Foot-and-mouth disease (FMD) is a severe and highly contagious viral disease. The FMD virus causes illness in cows, pigs, sheep, goats, deer, and other animals with divided hooves. It does not affect horses, dogs, or cats.
FMD is not a public health or food safety threat. It is also not related to hand, foot, and mouth disease, which is a common childhood illness caused by a different virus.
FMD is a worldwide concern as it can spread quickly and cause significant economic losses. While many countries across the globe are dealing with FMD in their livestock populations, the United States eradicated the disease here in 1929. APHIS works hard to prevent FMD from reentering the country.
FMD causes production losses and hardships for farmers and ranchers. It also has serious impacts on livestock trade—a single detection of FMD will likely stop international trade completely for a period of time. Since the disease can spread widely and rapidly and has grave economic consequences, FMD is one of the animal diseases livestock owners dread most.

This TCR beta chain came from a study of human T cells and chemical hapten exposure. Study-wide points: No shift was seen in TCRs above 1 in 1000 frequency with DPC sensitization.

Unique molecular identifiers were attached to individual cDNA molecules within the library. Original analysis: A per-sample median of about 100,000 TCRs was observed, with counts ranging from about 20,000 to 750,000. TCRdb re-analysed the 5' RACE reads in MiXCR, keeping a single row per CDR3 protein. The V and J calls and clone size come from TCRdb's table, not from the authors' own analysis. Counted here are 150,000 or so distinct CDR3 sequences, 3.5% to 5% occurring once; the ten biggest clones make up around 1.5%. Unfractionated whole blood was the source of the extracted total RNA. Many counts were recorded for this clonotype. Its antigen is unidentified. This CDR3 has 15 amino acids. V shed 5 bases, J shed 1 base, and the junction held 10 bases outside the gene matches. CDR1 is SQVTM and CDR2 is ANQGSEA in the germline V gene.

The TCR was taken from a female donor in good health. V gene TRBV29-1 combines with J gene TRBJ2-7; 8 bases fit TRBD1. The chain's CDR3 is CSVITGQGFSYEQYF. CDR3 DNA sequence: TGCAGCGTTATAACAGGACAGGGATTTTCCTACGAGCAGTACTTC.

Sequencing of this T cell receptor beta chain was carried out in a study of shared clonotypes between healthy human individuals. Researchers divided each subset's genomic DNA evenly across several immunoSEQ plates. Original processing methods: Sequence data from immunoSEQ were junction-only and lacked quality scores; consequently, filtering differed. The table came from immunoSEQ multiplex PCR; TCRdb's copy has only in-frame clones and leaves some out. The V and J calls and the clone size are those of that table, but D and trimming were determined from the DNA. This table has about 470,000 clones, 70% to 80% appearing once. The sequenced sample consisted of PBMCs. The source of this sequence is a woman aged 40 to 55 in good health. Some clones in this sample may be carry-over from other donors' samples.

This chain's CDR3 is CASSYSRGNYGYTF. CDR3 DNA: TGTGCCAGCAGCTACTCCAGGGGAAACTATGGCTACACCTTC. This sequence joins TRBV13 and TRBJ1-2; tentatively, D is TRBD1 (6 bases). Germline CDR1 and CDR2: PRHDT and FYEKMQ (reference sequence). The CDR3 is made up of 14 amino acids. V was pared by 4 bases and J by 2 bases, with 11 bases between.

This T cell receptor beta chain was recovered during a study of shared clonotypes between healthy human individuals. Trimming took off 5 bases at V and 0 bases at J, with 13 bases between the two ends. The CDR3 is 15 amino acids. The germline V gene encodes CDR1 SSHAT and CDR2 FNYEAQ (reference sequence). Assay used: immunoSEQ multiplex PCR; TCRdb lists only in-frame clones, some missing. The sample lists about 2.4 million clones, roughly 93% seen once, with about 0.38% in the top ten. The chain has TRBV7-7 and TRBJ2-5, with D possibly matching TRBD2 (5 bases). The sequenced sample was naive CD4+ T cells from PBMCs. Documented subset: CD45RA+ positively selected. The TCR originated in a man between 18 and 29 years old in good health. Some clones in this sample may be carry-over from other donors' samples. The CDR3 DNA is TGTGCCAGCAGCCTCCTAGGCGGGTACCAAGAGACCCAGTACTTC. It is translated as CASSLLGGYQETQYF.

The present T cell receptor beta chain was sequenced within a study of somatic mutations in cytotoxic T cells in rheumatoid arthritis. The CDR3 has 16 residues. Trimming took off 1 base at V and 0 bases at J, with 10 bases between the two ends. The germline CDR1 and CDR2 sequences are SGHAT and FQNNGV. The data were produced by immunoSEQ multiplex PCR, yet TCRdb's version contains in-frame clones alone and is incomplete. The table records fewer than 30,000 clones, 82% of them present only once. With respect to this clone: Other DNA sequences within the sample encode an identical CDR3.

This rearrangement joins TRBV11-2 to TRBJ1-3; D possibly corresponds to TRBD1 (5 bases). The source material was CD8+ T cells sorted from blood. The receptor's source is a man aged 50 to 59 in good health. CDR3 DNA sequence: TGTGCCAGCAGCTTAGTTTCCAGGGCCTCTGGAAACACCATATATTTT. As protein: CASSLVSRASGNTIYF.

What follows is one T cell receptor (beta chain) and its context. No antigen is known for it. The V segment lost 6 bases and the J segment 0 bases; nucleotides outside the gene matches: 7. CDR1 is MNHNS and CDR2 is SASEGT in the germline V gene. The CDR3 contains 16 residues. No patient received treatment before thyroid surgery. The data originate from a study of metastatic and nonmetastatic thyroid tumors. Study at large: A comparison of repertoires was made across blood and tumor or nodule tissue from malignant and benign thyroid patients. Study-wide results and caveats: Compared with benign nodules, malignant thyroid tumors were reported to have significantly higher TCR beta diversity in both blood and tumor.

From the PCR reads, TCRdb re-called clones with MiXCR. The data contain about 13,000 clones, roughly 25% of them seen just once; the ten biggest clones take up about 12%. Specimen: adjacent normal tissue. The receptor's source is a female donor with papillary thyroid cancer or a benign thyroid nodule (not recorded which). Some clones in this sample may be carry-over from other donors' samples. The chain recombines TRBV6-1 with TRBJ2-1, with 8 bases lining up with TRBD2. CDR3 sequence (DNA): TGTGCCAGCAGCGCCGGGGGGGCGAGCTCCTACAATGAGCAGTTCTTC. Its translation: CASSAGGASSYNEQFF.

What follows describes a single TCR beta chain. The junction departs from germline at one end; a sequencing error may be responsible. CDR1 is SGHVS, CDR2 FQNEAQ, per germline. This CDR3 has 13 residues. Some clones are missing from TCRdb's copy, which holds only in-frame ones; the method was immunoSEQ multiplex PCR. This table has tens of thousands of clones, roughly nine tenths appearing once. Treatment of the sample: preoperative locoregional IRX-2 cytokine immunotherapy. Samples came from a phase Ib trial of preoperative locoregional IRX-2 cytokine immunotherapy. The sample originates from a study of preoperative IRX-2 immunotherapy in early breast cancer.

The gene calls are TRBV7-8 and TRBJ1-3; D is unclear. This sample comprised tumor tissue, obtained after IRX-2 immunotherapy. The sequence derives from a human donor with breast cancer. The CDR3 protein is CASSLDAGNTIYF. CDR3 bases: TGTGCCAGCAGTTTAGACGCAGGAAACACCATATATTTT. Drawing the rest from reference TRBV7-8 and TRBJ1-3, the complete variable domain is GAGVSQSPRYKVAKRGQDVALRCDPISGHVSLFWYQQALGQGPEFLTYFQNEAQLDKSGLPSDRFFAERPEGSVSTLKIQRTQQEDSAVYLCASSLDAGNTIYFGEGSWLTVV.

FMD is caused by a virus. The virus survives in living tissue and in the breath, saliva, urine, and other excretions of infected animals. It can also survive in contaminated materials and the environment for several months under the right conditions.
There are 7 known types and more than 60 subtypes of the FMD virus. Immunity to one type does not protect an animal against other types or subtypes.
For more basic information on FMD:
There are many ways you can support our efforts against FMD: